Bill to simplify child support passes third Parliament reading

 "This will provide certainty for parents and the 185,000 qualifying children."
"This will provide certainty for parents and the 185,000 qualifying children." Photo credit: Getty

A bill that will make the child support scheme less complicated has passed its third reading in Parliament.

Under changes to the Child Support Act, penalty rules will be simplified and there will be compulsory deductions from payments made by an employer.

A four-year time bar on the reassessment of child support will be established, as well as a wider definition of income.

Parliamentary Under-Secretary Dr Deborah Russell said the changes make the scheme as fair and simple as possible.

"The government is committed to making changes that will mean better long-term outcomes for more Kiwi children and this will provide certainty for parents and the 185,000 qualifying children," she said.

The new legislation also removes incremental penalties, which will come into effect from 1 April.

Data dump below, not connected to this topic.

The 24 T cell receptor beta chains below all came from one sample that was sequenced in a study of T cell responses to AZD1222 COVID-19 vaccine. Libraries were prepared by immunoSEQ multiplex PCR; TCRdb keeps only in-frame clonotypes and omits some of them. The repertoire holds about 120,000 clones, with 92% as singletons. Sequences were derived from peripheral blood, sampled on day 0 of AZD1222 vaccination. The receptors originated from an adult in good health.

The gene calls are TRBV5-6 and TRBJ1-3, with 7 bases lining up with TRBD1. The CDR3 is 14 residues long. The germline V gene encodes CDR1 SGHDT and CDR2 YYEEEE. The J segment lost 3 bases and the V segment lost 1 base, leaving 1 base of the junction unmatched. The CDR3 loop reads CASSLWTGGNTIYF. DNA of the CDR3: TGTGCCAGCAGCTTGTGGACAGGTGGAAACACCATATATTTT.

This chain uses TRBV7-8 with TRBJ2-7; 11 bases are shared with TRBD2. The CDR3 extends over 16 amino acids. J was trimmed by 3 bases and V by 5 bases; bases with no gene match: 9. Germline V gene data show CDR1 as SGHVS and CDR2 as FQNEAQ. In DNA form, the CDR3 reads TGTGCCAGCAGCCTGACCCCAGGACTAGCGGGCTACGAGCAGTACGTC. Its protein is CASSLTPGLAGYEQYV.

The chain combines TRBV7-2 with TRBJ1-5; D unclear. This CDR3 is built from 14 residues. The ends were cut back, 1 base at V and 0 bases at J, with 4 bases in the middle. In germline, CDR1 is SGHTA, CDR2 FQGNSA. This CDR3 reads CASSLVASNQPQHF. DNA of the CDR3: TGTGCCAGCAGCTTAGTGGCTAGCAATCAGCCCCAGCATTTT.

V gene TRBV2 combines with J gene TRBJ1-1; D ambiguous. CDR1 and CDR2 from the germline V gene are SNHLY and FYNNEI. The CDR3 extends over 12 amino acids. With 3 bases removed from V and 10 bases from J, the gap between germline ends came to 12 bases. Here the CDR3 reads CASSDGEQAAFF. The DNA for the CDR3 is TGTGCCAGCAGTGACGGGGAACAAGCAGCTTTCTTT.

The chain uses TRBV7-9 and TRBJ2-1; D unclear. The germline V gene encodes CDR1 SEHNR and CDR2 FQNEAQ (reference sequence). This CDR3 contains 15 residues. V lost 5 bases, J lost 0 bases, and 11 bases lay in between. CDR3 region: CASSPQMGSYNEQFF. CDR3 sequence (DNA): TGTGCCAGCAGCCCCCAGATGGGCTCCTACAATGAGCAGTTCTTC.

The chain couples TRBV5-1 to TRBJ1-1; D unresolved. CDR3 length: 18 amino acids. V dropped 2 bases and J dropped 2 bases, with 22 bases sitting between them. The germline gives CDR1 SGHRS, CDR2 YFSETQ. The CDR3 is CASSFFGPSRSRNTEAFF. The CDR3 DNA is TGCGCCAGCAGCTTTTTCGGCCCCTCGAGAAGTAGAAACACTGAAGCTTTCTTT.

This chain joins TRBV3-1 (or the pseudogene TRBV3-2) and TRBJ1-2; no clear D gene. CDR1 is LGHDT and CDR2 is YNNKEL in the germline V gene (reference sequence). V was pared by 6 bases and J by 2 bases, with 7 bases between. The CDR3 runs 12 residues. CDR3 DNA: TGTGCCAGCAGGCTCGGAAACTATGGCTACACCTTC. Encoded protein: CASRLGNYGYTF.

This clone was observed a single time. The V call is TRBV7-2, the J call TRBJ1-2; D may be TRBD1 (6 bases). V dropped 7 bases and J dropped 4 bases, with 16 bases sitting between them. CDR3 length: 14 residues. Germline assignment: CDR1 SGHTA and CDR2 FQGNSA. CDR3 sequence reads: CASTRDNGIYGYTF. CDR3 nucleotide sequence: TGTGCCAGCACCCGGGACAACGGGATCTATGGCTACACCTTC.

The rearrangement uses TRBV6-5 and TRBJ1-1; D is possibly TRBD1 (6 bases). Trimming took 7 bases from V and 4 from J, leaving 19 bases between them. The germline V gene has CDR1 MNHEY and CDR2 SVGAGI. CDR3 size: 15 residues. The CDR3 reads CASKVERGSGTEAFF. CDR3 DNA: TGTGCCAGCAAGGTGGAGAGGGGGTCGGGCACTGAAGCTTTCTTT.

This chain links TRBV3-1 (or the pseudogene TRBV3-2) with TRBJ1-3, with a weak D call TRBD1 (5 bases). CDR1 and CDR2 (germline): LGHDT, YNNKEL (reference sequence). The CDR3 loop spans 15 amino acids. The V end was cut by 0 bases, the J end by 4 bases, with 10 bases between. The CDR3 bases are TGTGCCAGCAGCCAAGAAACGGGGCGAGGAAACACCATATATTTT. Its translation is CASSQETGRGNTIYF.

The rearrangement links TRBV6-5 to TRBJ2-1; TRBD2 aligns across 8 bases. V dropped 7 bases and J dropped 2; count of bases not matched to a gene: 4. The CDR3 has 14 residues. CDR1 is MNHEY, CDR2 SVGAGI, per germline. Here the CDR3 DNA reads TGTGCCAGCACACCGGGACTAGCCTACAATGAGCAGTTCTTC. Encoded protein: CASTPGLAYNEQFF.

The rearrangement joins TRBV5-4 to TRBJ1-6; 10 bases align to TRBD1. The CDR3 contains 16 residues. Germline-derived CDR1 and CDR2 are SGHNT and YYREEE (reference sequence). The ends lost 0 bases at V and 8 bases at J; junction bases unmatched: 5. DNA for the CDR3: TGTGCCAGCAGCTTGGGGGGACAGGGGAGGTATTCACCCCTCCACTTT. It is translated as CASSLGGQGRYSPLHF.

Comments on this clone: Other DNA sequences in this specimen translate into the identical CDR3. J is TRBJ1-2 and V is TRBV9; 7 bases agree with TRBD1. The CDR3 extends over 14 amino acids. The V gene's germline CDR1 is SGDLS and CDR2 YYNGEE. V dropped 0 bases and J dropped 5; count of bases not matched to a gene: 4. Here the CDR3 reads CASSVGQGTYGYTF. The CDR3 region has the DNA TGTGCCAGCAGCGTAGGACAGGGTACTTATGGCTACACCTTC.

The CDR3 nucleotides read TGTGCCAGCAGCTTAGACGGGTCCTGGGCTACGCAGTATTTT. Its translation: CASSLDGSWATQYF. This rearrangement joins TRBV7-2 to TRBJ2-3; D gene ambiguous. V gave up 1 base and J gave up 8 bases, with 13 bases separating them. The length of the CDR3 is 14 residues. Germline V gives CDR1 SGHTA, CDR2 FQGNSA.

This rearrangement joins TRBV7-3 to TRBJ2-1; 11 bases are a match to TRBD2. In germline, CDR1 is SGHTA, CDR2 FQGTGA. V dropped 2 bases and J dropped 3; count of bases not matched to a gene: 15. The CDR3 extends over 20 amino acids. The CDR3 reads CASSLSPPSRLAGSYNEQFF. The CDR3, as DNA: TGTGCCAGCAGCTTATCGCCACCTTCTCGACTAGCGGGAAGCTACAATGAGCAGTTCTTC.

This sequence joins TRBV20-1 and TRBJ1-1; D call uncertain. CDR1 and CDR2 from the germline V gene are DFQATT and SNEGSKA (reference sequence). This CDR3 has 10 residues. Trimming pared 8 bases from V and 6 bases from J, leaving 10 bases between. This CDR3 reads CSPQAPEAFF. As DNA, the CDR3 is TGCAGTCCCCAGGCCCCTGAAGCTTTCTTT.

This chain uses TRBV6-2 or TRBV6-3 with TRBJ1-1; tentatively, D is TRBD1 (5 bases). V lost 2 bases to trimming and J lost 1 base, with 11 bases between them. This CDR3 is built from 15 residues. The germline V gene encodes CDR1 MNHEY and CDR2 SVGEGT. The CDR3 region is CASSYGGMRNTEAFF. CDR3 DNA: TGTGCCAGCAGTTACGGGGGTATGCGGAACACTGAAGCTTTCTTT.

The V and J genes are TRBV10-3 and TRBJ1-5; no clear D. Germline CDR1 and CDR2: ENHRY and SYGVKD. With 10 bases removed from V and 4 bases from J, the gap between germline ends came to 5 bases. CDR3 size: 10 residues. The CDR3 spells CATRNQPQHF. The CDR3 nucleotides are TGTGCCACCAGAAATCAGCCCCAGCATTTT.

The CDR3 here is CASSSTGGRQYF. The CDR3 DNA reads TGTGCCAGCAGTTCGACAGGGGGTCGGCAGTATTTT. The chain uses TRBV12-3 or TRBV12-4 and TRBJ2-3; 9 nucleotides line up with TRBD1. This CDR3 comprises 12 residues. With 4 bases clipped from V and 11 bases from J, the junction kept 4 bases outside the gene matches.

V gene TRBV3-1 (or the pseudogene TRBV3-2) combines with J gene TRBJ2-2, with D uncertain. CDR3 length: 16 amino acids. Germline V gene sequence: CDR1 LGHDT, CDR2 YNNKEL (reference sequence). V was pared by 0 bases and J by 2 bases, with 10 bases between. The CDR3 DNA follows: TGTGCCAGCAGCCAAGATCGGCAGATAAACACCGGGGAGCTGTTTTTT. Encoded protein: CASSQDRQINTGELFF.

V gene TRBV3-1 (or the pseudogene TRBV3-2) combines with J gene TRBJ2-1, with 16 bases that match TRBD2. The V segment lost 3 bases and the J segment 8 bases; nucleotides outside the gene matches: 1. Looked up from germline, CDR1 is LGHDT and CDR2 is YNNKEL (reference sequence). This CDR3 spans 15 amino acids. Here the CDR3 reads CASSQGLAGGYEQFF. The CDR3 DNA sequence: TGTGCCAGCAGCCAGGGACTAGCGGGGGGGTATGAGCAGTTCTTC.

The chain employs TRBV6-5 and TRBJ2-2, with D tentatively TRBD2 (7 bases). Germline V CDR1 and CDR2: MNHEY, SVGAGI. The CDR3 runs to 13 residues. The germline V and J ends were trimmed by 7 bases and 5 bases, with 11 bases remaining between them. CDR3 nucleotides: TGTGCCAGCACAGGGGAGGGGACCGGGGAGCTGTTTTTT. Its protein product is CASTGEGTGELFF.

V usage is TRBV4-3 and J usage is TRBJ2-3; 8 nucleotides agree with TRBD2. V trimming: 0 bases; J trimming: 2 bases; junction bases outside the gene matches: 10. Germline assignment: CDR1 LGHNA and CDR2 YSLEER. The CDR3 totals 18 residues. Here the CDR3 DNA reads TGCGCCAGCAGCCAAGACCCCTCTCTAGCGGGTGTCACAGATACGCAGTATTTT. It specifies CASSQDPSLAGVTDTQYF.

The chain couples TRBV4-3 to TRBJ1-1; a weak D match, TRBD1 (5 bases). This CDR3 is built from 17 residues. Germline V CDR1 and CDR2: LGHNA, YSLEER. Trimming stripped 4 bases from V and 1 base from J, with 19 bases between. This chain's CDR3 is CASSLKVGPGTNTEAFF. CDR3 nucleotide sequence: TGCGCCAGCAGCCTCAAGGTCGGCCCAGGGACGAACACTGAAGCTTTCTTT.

Revenue Minister David Parker said the government wanted to to encourage greater compliance and greater engagement from liable parents.

"It is clear that some of the penalties imposed for unpaid child support are actually deterring people from meeting their obligations when those penalties start mounting up," he said.

Dr Russell said the bill's aim was to prepare the child support scheme to transition to Inland Revenue's new technology platform and in doing so, further simplify the administration of the child support scheme.

"These changes give Inland Revenue more time to contact parents to explain child support requirements and contain more effective penalty rules. Increasing understanding and compliance will help prevent people from getting into difficulties.

She said the government wants to ensure that parents feel better about engaging with the scheme.

"But the bottom line is that children in the scheme are going to benefit from this new legislation," she said.